If you are part of the Greek community or maybe have a friend that is, you have probably heard of the various efforts to take the TV show off the air. There have been petitions going around via Facebook, as well as the “Boycott Growing Up Greek” Facebook group, which posts articles about how the show “has all the drama, but none of the reality.” Even the American Hellenic Education Progressive Association (AHEPA) had their president call MTV to get them to cancel the show. AHEPA’s main mission is to teach about the faith and religion in a positive way.
That part is true. Greeks can be rather dramatic, and with the tendency to meddle in each other’s lives and businesses, the level of drama is unbelievable. That being said, the drama depicted in last week’s episode was not surprising, yet at the same time, a little melodramatic.
Not only that, they hardly touch on any part of the Greek heritage, other than flaunting their Greek flag towels and huge stavros (crosses). I was appalled at just how trashy the show depicted Greek culture. They showed them attempting (and failing) at putting the lamb on the spit, making the people out to be idiots. At least they had the decency to put out the fire of the barbecue underneath it. When they got to Zorba’s the restaurant, there was hardly any Greek dancing, and when there was, there was emphasis on them getting showered with money. While it may be good luck to do so, it shouldn’t be the primary focus.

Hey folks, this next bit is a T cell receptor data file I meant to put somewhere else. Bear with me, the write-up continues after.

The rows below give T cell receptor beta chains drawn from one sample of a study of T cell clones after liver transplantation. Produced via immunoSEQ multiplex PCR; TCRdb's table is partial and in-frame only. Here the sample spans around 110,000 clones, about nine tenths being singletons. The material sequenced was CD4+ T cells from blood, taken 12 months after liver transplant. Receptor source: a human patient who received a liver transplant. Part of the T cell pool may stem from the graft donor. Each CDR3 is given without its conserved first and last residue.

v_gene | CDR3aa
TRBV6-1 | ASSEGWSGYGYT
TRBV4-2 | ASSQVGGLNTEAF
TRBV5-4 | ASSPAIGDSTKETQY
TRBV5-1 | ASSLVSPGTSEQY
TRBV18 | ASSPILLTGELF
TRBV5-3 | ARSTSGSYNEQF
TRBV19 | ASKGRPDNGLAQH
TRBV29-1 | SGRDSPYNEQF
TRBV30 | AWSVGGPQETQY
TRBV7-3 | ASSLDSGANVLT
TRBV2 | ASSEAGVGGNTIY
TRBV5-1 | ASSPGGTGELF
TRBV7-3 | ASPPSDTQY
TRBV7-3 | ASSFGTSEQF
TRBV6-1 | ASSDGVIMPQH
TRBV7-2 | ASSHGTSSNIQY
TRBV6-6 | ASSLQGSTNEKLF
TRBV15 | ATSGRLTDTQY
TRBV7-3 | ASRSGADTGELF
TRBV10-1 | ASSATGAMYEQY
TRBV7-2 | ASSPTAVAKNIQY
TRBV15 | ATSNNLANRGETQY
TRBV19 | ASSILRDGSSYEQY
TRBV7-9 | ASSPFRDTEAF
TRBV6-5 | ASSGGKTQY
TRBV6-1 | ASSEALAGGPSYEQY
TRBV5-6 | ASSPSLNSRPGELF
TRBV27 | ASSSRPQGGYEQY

My absolute favorite part of the show was when Ava’s father followed her to Zorba’s and told her that she needed to cover up more (she was wearing a crop top) and Ava said she was covered up enough, seeing as her breasts weren’t showing. The father then tells the cameras that he wishes she was at home, cooking or cleaning instead of out partying. That part of the Greek reality is true – most traditional mothers and fathers teach their daughters how to be a nikokira (housewife), taking care of a household and cooking.
This show is responsible for depicting only negative Greek stereotypes in a Jersey Shore-esque style. I, along with many other Greeks, are offended by this TV show because it doesn’t even depict the best parts of our culture. There is so much more to being Greek than just roasting a lamb on a spit, going out to Zorba’s and having a dramatic love triangle. The faith has shaped the Greek culture, and it is still one of the last very traditional and conventional religions and cultures out there. If you have ever met a Greek person, you know they feel strongly about their culture and will find any way to express it.
The one positive take away from the show was how at the end, they said that no matter how much drama happens, they are part of this tight knit community. Greeks are in tight knit communities and not only have close bonds with their families, but with their friends too, forming their own parea (kinship).
I don’t know if I want to continue to watch it, yet at the same time, I’m curious as to how the season is going to unfold and how else they are going to depict the Greek culture. If the pilot episode was any indication as to how the rest of the season, we are in for a nice, controversial treat.